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Canberrans asked to help spot the threatened and messy glossy black cockatoo

By Glynis Quinlan 16 June 2018 68
Canberrans are being asked to help plot the locations of the threatened glossy black cockatoo. Photo by Kerri-Lee Harris.

Canberrans are being asked to help plot the locations of the threatened glossy black cockatoo. Photo: Kerri-Lee Harris.

Canberra birdwatchers, walkers and community members are being asked to be on the lookout for the threatened glossy black cockatoo during its current breeding season.

The ACT Government is asking for help in mapping the location of these small birds and the task shouldn’t be too difficult given they are such noisy, messy eaters!

ACT Environment Minister Mick Gentleman said the glossy black cockatoos (Calyptorhynchus lathami) are one of the more threatened species of cockatoo in Australia and are listed as vulnerable in NSW and the ACT.

“In conjunction with a NSW Government Saving Our Species program, we would like a better understanding of just how many of these cockatoos are left in our region and where are their important habitats,” Mr Gentleman said.

“Glossy black cockatoos are considerably smaller than the yellow-tailed black cockatoo, which is the only other black cockatoo in our area.

“They also have red or orange-red tail feathers and short tails. Females have a variable amount of yellow on their necks and head.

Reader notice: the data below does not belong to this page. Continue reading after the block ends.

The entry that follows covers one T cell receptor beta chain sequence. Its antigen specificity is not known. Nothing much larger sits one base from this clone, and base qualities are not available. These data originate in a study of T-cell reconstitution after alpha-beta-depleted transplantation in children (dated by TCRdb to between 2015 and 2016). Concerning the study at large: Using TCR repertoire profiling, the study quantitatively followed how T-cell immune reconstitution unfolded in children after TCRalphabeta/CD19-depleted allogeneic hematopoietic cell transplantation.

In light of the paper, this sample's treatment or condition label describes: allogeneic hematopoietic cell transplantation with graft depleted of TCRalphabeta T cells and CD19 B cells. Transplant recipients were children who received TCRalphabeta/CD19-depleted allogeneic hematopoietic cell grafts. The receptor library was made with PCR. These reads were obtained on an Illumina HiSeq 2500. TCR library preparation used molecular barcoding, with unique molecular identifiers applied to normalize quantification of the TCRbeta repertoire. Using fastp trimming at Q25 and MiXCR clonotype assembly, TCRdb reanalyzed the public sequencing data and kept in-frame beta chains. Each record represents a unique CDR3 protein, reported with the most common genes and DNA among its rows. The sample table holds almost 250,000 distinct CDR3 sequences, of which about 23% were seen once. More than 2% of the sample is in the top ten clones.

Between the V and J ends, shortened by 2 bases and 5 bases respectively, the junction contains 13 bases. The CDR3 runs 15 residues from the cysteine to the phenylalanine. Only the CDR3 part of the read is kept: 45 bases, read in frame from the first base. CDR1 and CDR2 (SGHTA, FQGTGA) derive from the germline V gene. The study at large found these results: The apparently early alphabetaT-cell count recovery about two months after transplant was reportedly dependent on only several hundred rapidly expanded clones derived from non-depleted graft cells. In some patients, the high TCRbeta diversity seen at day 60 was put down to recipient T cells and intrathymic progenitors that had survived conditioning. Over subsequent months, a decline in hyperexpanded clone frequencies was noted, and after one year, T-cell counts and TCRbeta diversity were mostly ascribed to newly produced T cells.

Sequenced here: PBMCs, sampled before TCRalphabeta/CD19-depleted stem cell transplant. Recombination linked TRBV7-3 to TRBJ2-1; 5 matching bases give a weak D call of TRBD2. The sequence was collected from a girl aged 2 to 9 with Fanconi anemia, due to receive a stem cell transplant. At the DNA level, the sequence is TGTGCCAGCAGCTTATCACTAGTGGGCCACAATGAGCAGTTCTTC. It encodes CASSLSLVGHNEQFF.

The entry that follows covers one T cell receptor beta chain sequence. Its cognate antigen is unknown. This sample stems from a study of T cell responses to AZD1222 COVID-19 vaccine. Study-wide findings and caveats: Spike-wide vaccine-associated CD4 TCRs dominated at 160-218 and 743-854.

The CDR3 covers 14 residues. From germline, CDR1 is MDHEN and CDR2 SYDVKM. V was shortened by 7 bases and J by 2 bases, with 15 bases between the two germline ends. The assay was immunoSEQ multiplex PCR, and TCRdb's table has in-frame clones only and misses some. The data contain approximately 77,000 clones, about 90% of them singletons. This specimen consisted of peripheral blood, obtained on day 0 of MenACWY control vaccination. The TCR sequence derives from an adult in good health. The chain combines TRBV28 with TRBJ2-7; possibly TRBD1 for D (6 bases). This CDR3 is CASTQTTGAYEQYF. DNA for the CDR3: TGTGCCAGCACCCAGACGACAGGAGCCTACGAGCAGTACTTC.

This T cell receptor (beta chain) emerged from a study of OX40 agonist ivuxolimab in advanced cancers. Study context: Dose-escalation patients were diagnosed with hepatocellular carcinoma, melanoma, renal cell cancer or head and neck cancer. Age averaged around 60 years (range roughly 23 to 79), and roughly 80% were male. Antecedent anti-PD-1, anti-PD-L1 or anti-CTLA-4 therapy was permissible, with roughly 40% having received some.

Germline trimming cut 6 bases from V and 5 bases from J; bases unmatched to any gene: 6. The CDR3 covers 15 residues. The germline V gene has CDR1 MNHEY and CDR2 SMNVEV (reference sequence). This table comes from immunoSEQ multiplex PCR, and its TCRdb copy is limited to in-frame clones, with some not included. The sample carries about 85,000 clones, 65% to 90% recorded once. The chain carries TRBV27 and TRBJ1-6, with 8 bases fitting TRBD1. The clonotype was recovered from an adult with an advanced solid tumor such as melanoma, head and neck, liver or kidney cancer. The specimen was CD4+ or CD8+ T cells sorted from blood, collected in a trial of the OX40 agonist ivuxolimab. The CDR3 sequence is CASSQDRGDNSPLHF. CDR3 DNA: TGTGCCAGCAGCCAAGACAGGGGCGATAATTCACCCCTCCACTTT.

“The birds feed almost exclusively on allocasuarina fruit (often called ‘she-oak cones’). In the wider Canberra region, its occurrence is closely tied to the presence of drooping she-oak.”

Mr Gentleman said that one or two of the birds or even small groups will sit quietly, chewing on the fruit – sometimes remaining in the same tree for hours.

“In fact, the squeaking and cracking of their feeding is often the first indication of their presence,” Mr Gentleman said.

“Such feasting also leaves tell-tale evidence long after they’ve gone in the form of the scattering of torn allocasuarina fruit on the ground below.”

You can often tell the glossy black cockatoos are around by the squeaking and cracking noise made while they are eating. Photo by Kerri-Lee Harris.

You can often tell the glossy black cockatoos are around by the squeaking and cracking noise made while they are eating. Photo: Kerri-Lee Harris.